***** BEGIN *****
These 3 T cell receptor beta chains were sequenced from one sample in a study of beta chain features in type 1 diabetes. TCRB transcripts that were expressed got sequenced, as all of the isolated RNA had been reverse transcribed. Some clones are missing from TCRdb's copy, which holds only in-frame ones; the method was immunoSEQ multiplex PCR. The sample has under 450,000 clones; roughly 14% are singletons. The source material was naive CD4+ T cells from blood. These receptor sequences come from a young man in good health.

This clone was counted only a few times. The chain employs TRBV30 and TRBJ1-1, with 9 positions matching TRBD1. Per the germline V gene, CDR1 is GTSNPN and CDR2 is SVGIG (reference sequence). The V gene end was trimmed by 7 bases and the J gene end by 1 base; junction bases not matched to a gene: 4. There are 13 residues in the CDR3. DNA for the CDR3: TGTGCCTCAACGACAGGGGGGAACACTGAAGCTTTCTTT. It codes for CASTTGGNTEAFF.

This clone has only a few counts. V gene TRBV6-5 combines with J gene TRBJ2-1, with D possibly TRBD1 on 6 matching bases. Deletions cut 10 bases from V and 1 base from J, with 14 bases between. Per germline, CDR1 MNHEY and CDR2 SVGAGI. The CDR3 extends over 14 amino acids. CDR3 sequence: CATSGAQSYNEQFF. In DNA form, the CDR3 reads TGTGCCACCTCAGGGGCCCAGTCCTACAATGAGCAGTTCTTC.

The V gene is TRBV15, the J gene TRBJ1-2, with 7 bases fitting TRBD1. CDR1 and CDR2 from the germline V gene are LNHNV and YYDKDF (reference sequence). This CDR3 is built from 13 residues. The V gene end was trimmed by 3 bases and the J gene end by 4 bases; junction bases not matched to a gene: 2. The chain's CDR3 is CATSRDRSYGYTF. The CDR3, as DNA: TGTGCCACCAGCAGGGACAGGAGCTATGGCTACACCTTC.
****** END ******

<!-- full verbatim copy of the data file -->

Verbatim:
These 3 T cell receptor beta chains were sequenced from one sample in a study of beta chain features in type 1 diabetes. TCRB transcripts that were expressed got sequenced, as all of the isolated RNA had been reverse transcribed. Some clones are missing from TCRdb's copy, which holds only in-frame ones; the method was immunoSEQ multiplex PCR. The sample has under 450,000 clones; roughly 14% are singletons. The source material was naive CD4+ T cells from blood. These receptor sequences come from a young man in good health.

This clone was counted only a few times. The chain employs TRBV30 and TRBJ1-1, with 9 positions matching TRBD1. Per the germline V gene, CDR1 is GTSNPN and CDR2 is SVGIG (reference sequence). The V gene end was trimmed by 7 bases and the J gene end by 1 base; junction bases not matched to a gene: 4. There are 13 residues in the CDR3. DNA for the CDR3: TGTGCCTCAACGACAGGGGGGAACACTGAAGCTTTCTTT. It codes for CASTTGGNTEAFF.

This clone has only a few counts. V gene TRBV6-5 combines with J gene TRBJ2-1, with D possibly TRBD1 on 6 matching bases. Deletions cut 10 bases from V and 1 base from J, with 14 bases between. Per germline, CDR1 MNHEY and CDR2 SVGAGI. The CDR3 extends over 14 amino acids. CDR3 sequence: CATSGAQSYNEQFF. In DNA form, the CDR3 reads TGTGCCACCTCAGGGGCCCAGTCCTACAATGAGCAGTTCTTC.

The V gene is TRBV15, the J gene TRBJ1-2, with 7 bases fitting TRBD1. CDR1 and CDR2 from the germline V gene are LNHNV and YYDKDF (reference sequence). This CDR3 is built from 13 residues. The V gene end was trimmed by 3 bases and the J gene end by 4 bases; junction bases not matched to a gene: 2. The chain's CDR3 is CATSRDRSYGYTF. The CDR3, as DNA: TGTGCCACCAGCAGGGACAGGAGCTATGGCTACACCTTC.